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VOL. 40 | NO. 50 | Friday, December 9, 2016

Fast-paced banter, pop allusions lift Gilmore Girls

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“Gilmore Girls,” a show that ran on the WB, and the CW, from 2000-2007, has been streaming on Netflix since July of this year. I like it. I like the fast-paced dialogue, the pop culture references and the less-burdened Lauren Graham.

Netflix’s mini-series revival – “Gilmore Girls: A Year in the Life” – kicked off in late November.

Paraphrasing IMDb, as the series starts, 32-year-old Lorelai Gilmore is raising her 16-year-old daughter, Rory, in Stars Hollow, Connecticut. Their lives are full of nutty neighbors and ups and downs. Mother and child are BFF’s: they go everywhere together, endure many a tribulation and usually end up ordering pizza

In the first season of “Gilmore Girls,” Lorelai has a fling with Rory’s English teacher. In “Parenthood” (2010-2015), Graham’s seemingly over-burdened character, Sarah Braverman, thirtysomething divorced mother of 16-year-old Amber, has a fling with Amber’s English teacher. Coincidence? I don’t think so.

Amy Sherman Palladino was inspired to create “Gilmore Girls” by a visit to the town of Washington, Connecticut, where she stayed at an inn and was struck by the small-town atmosphere that included everyone knowing everyone else, folks helping themselves to coffee at a local diner, etc.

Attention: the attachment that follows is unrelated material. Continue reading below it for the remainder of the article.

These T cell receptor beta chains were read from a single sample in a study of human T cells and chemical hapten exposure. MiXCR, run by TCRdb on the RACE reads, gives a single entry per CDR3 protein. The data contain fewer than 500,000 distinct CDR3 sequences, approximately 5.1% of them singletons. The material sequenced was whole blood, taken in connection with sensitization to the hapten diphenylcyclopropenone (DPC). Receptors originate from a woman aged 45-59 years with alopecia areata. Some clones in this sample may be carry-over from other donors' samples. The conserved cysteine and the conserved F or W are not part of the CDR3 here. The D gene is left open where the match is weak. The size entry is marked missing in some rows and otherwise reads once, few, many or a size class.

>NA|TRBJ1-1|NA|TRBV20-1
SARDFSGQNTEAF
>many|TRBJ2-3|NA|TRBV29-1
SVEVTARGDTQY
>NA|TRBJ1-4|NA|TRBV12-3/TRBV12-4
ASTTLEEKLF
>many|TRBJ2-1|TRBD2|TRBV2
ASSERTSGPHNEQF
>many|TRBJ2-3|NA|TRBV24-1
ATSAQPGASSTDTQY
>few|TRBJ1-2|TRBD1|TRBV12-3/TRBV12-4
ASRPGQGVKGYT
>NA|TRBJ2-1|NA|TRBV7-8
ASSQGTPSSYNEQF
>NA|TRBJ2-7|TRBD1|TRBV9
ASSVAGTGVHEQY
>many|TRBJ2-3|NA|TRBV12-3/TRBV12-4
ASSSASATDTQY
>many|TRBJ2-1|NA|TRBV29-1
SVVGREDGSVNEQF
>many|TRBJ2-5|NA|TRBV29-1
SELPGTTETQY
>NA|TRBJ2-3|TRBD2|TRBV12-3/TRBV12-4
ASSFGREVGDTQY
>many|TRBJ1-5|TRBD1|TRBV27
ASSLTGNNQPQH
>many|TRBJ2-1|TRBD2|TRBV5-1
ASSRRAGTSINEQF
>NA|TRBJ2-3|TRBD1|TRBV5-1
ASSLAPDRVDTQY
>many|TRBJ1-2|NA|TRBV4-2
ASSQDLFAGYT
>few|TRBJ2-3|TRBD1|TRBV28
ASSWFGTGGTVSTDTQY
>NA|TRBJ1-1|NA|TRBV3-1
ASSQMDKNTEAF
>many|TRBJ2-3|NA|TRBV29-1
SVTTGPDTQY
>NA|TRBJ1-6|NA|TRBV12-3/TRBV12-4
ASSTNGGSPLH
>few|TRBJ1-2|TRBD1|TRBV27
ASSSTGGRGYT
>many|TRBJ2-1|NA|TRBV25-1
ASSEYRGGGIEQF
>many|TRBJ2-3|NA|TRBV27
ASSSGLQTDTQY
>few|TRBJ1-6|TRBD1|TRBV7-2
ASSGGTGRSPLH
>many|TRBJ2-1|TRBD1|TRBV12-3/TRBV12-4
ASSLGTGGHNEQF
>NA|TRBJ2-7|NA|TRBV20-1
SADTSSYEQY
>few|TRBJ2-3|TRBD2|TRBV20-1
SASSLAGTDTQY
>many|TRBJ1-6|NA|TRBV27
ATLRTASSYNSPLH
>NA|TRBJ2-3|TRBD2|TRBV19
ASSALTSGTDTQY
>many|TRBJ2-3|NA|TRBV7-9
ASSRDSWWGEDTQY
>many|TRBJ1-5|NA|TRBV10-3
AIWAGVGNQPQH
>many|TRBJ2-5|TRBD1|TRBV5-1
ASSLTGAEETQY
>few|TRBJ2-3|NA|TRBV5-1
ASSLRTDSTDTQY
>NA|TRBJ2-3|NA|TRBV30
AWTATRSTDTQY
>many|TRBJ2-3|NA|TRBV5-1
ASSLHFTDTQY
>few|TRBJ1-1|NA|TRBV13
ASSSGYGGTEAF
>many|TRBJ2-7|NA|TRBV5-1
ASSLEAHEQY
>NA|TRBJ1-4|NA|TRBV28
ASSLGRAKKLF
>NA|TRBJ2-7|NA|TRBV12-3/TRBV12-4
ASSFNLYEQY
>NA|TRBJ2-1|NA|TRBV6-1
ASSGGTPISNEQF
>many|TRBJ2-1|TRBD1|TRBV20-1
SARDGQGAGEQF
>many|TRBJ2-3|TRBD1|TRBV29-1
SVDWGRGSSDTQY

Graham’s costar, Alexis Bledel, was an 18-year-old NYU student when she read for the part of Rory. She was modeling part-time and had been an uncredited extra in “Rushmore” (1998). She had recently applied for a job as a waitress. In the series, Rory’s best friend, Lane Kim, also 16, is played by 27-year-old Keiko Agena.

The show is known for its speedy pace (almost every character talks rapidly). Normally, a page of screenplay equals a minute of screen time.

For “Gilmore Girls” scripts, the equation was about half that.

Thus, twice as much writing for the writers, twice as many words for the audience, fewer close-ups, and more retakes – so that all the words could be scrunched in intelligibly.

The cast was not briefed ahead of time on pop cultural allusions. Bledel, for instance, was clueless the first time her lines called for a reference to “The Waltons.” That’d be John Boy’s clan, not Sam’s.

And, trust me, when we say there are lots of such allusions, we mean lots! And they come rapid-fire.

It gets a little old when you’re binge-watching, but I’d imagine weekly viewers ate it up.

Alex Borstein, of “Mad TV” fame, was the first choice to play Sookie – a role that ultimately went to Melissa McCarthy. Borstein’s husband got the role of Jackson, the vegetable supplier, who becomes Sookie’s boyfriend.

Norman Mailer made a cameo appearance in season 5. The author agreed to do so only because his son, Stephen Mailer, was given a role.

Mailer insisted on no scripted lines. “I told them I couldn’t memorize …,” he said.

Carole King, whose “Where You Lead (I Will Follow)” was the theme song, portrayed music store owner Sophie Bloom in three episodes.

Lauren Graham produced 11 episodes, during the show’s final season in 2007.

Jenji Kohan produced 12 episodes in 2000-2001. She went on to produce “Weeds” and “Orange is the New Black,” to say nothing of being edited out of an early-week New York Times crossword a couple years ago.

Watch this series. It is fun.

Vic Fleming is a district court judge in Little Rock, Ark., where he also teaches at the William H. Bowen School of Law. Contact him at vicfleming@att.net.

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